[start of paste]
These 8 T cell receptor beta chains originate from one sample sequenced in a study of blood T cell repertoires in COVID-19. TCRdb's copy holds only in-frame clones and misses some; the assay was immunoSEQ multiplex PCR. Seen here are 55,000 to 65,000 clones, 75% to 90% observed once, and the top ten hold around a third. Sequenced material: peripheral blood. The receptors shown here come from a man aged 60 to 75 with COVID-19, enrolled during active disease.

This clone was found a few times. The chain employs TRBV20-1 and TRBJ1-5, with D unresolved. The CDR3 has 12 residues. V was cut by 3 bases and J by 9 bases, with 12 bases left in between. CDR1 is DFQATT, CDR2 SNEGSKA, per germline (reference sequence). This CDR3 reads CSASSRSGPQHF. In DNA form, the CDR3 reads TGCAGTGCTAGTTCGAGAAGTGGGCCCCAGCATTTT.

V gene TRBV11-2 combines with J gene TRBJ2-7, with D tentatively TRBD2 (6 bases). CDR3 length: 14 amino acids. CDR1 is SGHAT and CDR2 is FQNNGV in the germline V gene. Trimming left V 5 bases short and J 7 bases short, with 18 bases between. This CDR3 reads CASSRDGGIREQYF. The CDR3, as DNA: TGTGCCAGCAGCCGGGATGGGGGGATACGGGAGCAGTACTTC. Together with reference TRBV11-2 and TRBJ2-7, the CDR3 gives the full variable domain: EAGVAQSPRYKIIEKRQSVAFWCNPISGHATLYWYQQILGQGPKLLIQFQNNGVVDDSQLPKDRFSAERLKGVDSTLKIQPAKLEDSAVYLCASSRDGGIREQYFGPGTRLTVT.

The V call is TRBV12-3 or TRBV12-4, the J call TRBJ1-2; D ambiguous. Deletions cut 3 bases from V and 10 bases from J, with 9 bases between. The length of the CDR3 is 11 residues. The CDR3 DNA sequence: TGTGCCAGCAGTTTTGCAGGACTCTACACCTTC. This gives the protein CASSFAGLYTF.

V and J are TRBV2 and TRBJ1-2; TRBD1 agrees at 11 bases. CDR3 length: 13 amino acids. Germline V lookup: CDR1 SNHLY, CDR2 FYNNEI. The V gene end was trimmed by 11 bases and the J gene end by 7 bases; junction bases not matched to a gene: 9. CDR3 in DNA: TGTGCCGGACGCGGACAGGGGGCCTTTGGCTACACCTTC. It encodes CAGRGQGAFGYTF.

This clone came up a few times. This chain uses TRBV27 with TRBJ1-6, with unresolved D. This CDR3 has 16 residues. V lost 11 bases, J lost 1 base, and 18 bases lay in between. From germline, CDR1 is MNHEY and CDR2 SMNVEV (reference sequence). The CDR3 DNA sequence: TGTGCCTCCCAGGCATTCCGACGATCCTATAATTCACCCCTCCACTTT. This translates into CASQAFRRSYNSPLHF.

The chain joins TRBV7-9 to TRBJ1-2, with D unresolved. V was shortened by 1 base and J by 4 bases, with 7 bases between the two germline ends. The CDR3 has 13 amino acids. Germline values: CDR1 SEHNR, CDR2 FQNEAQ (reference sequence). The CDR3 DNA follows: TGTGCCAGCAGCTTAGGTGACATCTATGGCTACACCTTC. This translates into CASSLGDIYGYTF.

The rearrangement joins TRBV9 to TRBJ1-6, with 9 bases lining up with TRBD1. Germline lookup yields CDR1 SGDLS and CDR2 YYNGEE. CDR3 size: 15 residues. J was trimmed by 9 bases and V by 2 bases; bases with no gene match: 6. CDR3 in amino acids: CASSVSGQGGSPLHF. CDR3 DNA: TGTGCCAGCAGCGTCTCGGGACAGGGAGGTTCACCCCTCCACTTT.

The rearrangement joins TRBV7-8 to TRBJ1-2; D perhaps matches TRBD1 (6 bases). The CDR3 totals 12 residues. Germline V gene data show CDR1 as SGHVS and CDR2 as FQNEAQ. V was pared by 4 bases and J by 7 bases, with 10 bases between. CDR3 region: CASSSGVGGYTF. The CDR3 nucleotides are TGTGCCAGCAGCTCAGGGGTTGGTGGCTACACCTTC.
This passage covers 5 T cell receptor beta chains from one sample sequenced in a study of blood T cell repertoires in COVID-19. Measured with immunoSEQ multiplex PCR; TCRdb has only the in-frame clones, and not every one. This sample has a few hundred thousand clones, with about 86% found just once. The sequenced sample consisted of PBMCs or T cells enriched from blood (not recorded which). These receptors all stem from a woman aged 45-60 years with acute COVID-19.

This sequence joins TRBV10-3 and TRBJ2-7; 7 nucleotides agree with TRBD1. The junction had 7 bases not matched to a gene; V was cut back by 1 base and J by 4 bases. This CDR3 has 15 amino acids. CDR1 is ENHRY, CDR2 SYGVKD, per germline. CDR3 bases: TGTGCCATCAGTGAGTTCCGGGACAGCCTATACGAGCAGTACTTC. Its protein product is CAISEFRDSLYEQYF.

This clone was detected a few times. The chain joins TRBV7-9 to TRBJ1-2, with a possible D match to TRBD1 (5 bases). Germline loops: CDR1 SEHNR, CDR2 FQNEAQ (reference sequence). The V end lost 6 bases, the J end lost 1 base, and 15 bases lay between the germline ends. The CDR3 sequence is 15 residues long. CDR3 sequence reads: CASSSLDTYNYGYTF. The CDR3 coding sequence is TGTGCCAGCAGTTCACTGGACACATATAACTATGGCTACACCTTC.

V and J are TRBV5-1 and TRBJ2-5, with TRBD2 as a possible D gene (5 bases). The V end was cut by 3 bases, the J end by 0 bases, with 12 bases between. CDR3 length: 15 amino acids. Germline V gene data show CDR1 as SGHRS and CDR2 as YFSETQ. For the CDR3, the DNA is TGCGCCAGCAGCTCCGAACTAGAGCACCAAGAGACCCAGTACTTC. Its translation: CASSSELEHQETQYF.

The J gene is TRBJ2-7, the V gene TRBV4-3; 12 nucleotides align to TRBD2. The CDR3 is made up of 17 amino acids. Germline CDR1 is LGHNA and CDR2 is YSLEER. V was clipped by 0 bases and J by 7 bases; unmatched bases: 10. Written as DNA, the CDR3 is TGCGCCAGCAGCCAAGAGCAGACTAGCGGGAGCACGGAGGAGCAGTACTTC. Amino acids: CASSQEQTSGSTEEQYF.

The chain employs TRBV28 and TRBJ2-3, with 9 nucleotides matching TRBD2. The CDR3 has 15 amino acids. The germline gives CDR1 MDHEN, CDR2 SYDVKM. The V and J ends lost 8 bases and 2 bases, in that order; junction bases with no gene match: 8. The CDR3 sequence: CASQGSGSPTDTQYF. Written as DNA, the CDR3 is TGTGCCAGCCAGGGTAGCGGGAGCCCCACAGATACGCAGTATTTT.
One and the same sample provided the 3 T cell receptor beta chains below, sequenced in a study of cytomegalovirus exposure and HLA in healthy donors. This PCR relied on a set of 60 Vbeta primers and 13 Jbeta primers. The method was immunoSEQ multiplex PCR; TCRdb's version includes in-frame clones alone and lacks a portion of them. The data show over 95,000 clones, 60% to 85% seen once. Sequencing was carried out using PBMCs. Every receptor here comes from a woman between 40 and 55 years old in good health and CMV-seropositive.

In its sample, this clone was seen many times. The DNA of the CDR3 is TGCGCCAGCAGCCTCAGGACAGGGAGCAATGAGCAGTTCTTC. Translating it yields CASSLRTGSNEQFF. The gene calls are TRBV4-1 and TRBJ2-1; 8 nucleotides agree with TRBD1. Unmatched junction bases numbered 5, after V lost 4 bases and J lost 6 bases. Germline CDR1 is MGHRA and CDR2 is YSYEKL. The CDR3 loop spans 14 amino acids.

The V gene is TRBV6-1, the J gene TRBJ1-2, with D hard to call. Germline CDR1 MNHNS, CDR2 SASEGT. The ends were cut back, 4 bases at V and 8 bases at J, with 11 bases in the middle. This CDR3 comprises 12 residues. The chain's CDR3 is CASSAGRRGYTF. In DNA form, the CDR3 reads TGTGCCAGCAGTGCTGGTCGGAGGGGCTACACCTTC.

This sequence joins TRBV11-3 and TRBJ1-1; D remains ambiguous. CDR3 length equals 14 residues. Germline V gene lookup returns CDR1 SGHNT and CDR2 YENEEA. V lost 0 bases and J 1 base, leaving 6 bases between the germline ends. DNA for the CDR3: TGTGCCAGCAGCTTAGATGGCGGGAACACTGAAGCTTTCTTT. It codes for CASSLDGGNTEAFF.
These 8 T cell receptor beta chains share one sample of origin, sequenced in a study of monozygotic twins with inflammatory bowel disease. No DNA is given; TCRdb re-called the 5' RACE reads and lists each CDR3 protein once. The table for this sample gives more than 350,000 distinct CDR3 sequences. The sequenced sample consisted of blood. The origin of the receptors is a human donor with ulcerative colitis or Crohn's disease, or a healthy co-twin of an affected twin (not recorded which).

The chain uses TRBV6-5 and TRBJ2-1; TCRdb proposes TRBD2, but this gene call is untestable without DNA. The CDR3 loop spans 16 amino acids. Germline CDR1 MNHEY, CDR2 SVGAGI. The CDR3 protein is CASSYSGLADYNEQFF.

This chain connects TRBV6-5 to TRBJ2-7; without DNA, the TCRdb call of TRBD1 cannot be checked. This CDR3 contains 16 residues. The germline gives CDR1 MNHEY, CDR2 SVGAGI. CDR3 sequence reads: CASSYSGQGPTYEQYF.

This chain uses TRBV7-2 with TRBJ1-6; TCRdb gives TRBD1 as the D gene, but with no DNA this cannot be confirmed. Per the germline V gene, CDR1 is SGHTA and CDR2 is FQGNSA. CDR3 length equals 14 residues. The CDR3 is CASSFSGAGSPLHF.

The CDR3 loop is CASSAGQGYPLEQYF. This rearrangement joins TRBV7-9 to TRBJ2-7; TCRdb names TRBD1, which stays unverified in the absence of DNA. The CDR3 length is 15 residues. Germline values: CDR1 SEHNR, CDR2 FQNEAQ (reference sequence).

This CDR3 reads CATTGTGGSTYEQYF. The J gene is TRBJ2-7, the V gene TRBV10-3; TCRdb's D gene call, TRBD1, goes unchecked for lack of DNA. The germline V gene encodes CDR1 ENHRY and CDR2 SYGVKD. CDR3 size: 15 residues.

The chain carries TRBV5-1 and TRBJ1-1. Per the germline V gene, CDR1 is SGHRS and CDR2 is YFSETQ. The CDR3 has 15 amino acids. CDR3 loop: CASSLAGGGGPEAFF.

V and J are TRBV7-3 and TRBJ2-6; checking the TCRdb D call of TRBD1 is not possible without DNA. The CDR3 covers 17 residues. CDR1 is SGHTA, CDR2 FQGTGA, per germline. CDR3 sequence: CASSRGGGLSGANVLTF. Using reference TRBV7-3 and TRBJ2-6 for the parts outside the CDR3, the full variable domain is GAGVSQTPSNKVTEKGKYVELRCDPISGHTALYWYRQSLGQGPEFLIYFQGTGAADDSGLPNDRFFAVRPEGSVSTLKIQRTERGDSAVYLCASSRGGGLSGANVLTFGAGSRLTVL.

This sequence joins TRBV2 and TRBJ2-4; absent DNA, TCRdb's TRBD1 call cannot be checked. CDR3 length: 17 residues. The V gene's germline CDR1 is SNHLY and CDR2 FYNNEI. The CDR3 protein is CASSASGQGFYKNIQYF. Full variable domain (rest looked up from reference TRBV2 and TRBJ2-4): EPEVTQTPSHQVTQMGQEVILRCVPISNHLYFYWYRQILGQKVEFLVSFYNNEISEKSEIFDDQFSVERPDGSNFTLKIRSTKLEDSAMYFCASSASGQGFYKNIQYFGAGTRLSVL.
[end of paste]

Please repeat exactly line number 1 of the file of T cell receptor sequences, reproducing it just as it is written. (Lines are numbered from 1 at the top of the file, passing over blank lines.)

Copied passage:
These 8 T cell receptor beta chains originate from one sample sequenced in a study of blood T cell repertoires in COVID-19. TCRdb's copy holds only in-frame clones and misses some; the assay was immunoSEQ multiplex PCR. Seen here are 55,000 to 65,000 clones, 75% to 90% observed once, and the top ten hold around a third. Sequenced material: peripheral blood. The receptors shown here come from a man aged 60 to 75 with COVID-19, enrolled during active disease.